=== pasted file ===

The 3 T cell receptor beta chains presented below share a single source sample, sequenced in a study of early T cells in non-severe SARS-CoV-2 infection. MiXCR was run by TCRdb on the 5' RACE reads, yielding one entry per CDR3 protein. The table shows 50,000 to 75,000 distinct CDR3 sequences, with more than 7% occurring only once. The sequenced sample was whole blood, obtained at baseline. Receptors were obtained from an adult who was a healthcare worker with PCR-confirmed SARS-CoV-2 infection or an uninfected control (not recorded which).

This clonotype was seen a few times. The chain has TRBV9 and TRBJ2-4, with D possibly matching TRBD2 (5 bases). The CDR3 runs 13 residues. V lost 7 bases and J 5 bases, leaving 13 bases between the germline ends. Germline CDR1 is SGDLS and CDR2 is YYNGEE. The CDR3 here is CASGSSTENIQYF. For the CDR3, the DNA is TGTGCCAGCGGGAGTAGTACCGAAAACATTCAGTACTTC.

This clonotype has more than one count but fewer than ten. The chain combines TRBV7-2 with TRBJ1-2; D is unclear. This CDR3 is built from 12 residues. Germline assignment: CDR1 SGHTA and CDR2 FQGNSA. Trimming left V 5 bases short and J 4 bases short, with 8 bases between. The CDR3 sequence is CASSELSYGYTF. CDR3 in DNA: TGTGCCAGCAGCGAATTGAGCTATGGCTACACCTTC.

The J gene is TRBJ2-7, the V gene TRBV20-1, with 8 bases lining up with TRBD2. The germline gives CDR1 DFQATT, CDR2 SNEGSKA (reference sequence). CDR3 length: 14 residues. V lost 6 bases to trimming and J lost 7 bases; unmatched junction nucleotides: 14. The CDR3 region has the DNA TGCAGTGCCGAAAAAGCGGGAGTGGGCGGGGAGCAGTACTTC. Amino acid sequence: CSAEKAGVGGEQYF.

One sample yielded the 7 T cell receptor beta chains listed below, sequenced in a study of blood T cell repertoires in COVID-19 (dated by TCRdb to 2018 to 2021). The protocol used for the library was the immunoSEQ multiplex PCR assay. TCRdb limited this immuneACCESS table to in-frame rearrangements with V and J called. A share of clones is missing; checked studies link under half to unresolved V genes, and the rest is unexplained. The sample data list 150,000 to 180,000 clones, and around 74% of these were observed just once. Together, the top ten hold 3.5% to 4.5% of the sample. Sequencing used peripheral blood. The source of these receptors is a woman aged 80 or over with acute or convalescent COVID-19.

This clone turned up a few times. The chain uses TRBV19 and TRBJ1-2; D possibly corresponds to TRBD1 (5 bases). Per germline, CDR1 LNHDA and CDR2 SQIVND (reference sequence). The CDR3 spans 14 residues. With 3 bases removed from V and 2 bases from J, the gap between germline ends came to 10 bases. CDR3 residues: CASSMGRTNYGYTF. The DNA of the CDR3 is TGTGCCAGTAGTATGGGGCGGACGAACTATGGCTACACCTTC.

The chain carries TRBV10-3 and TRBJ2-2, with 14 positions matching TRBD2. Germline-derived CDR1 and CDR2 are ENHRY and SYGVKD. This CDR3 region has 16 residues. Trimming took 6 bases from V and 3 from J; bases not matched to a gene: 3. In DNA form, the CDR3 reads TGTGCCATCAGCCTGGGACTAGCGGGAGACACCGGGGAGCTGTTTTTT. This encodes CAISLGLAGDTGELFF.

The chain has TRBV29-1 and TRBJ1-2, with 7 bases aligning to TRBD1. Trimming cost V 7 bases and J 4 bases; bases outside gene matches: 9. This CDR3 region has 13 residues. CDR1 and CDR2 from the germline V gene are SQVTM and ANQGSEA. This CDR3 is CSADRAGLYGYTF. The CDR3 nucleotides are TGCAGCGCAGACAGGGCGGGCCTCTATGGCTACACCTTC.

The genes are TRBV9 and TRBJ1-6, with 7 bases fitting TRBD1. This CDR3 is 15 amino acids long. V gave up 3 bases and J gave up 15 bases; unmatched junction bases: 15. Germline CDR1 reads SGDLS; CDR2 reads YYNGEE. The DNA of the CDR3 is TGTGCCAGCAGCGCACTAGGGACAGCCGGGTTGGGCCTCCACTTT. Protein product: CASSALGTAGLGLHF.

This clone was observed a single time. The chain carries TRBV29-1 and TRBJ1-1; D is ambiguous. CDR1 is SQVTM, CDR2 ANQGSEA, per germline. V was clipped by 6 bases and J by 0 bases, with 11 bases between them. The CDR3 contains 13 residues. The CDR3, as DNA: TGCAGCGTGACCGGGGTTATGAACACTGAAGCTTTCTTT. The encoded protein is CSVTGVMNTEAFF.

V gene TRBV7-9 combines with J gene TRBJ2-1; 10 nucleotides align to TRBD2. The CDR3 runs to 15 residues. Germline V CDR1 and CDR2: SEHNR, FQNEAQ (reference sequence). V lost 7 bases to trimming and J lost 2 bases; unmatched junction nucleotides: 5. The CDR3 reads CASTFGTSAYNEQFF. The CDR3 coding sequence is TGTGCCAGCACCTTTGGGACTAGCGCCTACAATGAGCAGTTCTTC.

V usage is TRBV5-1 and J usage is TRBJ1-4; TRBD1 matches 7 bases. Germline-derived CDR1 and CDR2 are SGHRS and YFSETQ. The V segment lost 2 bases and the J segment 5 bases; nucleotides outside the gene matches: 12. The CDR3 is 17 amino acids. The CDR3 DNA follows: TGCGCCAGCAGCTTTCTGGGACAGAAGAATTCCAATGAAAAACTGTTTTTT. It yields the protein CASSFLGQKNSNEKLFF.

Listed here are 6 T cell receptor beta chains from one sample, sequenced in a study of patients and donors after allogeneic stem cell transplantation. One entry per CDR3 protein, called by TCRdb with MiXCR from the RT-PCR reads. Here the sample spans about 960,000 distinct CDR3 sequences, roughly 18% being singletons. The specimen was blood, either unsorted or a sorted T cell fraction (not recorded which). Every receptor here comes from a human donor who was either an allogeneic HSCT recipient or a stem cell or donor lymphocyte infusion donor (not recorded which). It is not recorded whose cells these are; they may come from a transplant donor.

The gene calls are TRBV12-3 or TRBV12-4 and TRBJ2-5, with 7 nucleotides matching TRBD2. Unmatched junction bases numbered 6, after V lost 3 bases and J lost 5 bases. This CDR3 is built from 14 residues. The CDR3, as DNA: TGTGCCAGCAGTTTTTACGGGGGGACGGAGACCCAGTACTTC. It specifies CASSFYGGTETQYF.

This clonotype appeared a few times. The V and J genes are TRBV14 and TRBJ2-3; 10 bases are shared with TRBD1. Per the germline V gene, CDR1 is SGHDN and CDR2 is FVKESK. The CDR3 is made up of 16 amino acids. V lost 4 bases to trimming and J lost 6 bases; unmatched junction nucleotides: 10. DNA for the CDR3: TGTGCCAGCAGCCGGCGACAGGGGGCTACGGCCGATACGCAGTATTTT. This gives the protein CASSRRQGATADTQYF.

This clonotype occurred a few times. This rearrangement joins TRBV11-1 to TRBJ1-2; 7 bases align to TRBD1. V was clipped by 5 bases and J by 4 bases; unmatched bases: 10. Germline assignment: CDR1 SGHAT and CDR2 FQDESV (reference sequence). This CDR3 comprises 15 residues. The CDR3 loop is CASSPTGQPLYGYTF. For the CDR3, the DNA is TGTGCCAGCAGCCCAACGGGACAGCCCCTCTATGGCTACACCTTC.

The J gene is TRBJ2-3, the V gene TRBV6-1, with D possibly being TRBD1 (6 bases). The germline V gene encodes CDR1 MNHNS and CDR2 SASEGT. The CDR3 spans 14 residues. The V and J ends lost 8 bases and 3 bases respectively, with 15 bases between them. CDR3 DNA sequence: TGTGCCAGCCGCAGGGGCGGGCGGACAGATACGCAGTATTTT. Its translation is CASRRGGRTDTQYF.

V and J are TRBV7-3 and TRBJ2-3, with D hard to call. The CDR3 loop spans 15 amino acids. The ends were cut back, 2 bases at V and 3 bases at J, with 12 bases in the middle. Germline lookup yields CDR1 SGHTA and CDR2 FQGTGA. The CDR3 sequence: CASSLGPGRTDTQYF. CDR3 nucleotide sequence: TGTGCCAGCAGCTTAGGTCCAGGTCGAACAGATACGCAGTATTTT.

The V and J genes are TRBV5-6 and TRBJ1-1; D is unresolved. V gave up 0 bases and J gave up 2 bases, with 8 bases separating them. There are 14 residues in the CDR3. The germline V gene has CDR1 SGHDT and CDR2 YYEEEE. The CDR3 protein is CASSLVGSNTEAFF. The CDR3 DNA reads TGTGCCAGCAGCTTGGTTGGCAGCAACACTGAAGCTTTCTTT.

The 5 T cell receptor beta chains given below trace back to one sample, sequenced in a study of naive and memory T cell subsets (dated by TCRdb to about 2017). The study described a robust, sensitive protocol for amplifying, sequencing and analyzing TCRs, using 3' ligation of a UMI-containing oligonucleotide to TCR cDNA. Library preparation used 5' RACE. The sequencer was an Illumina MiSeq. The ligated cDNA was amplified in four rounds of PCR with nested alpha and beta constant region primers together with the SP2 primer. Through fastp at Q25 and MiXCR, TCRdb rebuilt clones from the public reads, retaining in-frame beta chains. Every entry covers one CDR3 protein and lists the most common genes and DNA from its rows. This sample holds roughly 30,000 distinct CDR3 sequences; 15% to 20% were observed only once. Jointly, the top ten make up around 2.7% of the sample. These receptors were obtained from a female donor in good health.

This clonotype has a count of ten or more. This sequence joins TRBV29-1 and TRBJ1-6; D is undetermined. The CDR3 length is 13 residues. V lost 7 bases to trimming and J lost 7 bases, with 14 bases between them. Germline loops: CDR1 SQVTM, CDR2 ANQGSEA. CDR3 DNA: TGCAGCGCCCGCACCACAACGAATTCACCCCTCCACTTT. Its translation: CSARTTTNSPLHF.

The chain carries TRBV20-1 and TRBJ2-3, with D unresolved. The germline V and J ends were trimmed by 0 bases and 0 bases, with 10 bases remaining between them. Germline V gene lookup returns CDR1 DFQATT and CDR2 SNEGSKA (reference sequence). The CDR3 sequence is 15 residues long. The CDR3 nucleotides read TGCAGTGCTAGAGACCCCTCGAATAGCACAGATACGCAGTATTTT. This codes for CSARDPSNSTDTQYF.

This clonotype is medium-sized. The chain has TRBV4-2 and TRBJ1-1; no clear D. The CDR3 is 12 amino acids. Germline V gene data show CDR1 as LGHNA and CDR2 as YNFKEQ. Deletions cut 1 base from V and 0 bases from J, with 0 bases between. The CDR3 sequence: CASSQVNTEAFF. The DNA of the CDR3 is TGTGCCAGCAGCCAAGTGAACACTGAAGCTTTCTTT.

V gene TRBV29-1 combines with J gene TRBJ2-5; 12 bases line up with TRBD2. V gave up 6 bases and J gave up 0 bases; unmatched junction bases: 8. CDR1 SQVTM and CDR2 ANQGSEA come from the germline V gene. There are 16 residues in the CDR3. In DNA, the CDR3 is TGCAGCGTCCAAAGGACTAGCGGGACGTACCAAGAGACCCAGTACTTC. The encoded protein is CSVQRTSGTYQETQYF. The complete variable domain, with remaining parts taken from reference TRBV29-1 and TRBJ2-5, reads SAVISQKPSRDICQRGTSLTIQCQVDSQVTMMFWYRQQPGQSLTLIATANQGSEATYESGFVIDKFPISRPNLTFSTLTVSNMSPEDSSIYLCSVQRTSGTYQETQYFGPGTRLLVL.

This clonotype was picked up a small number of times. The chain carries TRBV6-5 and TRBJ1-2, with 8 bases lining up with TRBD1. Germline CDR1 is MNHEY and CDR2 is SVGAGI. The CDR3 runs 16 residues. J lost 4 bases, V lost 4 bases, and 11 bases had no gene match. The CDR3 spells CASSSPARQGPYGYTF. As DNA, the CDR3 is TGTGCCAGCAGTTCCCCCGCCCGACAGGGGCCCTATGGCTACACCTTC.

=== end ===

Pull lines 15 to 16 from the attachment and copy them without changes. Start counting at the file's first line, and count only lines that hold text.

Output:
This clonotype appeared a few times. The V and J genes are TRBV14 and TRBJ2-3; 10 bases are shared with TRBD1. Per the germline V gene, CDR1 is SGHDN and CDR2 is FVKESK. The CDR3 is made up of 16 amino acids. V lost 4 bases to trimming and J lost 6 bases; unmatched junction nucleotides: 10. DNA for the CDR3: TGTGCCAGCAGCCGGCGACAGGGGGCTACGGCCGATACGCAGTATTTT. This gives the protein CASSRRQGATADTQYF.

This clonotype occurred a few times. This rearrangement joins TRBV11-1 to TRBJ1-2; 7 bases align to TRBD1. V was clipped by 5 bases and J by 4 bases; unmatched bases: 10. Germline assignment: CDR1 SGHAT and CDR2 FQDESV (reference sequence). This CDR3 comprises 15 residues. The CDR3 loop is CASSPTGQPLYGYTF. For the CDR3, the DNA is TGTGCCAGCAGCCCAACGGGACAGCCCCTCTATGGCTACACCTTC.